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Question in learning spinfoam

  1. Nov 12, 2008 #1
    Hi! Thanks for pay attention. I am learning spinfoam model through Rovelli's book and other reviews. I don't know how to perform the derivation of the integration:

    [tex]\int{dU R^{j1}(U)^{a}_{a'} R^{j2}(U)^{b}_{b'} R^{j3}(U)^{c}_{c'}=v^{abc}v_{a'b'c'}}[/tex]

    the integration is over SU(2), the measure dU is Haar measure. And the RHS are two intertwiner between representation j1,j2,and j3.

    Can anyone helps me with some clues or just some reference that I can find the answer.
    Thanks a lot!!
    Last edited: Nov 12, 2008
  2. jcsd
  3. Nov 12, 2008 #2
    Actually, to derive this formula, one does NOT compute the integral. You could calculate it using the explicit Wigner matrices and the exact expression of the Clebsh-Gordan coefficients... but that would be rather painful.
    Otherwise, this formula is pretty ovbious from representation theory. Consider the Hilbert space for the representation (j1 tensor j2 tensor j3), let's call it V=(V_1 tensor V_2 tensor V_3). The action of SU(2) on that Hilbert space is (g tensor g tensor g) for any group element g in SU(2). We define the invariant subspace of V which is made of vectors invariant under this action of SU(2), we call it V0. This is actually the Hilbert space of intertwiners. The integral you wrote,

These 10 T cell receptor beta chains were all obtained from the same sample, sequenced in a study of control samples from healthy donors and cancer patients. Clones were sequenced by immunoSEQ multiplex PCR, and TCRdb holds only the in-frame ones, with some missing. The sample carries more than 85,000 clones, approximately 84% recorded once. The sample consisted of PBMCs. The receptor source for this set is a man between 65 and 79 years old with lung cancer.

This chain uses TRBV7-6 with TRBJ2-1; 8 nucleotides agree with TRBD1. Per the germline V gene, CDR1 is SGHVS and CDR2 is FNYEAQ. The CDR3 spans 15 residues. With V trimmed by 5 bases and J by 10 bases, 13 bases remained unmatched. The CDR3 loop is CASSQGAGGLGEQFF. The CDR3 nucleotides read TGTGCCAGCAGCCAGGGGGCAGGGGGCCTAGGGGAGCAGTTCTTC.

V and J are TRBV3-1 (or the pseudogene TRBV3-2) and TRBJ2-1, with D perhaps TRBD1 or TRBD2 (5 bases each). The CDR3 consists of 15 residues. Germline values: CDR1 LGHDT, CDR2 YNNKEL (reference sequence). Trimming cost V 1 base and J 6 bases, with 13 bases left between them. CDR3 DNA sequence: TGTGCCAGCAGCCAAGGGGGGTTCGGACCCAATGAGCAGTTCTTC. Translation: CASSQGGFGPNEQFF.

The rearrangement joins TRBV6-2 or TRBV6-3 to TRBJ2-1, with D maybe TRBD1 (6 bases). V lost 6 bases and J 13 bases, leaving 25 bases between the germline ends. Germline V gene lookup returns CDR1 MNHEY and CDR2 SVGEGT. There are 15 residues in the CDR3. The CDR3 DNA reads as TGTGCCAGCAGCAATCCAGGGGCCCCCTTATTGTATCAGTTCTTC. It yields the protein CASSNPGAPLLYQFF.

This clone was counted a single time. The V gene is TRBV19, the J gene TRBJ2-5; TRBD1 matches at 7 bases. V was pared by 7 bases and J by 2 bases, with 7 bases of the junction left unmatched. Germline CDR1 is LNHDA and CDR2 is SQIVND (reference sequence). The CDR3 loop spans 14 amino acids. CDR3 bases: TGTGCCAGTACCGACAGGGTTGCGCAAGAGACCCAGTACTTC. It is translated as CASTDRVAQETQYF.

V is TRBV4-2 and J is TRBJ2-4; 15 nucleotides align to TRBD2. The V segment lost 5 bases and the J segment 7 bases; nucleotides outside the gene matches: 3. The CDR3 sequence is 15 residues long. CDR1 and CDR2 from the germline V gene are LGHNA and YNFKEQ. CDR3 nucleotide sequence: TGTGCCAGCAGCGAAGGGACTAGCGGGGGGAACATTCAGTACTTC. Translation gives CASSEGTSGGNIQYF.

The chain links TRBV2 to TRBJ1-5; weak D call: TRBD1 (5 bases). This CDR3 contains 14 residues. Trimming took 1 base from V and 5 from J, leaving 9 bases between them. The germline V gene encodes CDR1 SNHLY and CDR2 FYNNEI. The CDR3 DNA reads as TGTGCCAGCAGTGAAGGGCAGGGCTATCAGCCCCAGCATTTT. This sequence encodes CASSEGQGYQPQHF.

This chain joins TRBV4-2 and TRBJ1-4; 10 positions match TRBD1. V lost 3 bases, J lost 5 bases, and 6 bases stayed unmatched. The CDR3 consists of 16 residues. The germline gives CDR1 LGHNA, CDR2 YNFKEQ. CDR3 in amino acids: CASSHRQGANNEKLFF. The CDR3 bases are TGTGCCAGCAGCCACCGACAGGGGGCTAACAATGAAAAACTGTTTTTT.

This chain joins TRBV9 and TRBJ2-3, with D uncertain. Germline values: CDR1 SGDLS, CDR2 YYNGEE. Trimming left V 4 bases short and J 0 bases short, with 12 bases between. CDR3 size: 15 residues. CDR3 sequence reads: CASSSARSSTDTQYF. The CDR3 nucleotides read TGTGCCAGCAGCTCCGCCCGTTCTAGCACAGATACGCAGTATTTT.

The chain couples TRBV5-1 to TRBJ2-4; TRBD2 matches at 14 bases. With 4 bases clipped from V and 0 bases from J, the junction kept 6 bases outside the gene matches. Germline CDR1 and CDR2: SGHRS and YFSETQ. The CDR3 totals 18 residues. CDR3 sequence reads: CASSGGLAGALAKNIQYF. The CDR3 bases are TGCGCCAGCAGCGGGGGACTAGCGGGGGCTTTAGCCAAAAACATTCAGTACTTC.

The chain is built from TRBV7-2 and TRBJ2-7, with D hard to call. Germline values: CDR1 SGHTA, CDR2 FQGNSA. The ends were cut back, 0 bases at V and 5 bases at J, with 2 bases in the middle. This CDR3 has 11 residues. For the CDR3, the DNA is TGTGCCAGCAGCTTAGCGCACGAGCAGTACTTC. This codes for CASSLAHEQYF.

int dg (g tensor g tensor g),
    is actually the identity operator on V0. Choosing any orthonormal basis e_1,.., e_d of V0, where d is the dimension of V0, it can thus be written as:
    |e_1><e_1| + .. + |e_d><e_d|
    Now V0 is actually of dimension 1 (d=1). This gives the formula you asked about...

  4. Nov 12, 2008 #3
    Thanks a lot! etera. I can understand almost all your statement except that Idon't know why the integration is the identity operator on V0.
    And by the way could you please tell me some useful book or reference about this. Thanks again!
  5. Nov 12, 2008 #4


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    To flesh out eteras answer a tiny bit: The V_0 representation is the trivial representation thus every group element is represented as the identity on it. The other observation you need is that acting on the left with any group element can be absorbed into a reparametrisation of the integral. Thus it takes every vector into V_0 and is the identity on V_0 and therefore is a projector on what happens to be a one dimensional space, and as etera said, it can be written as |v><v| or in a slightly different notation using some explicit basis in V_1, V_2 and V_3 as int g^a_d g^b_e g^c_f= v^abc v_def
  6. Nov 13, 2008 #5
    Thanks! f-h. I begin to understand this integration.
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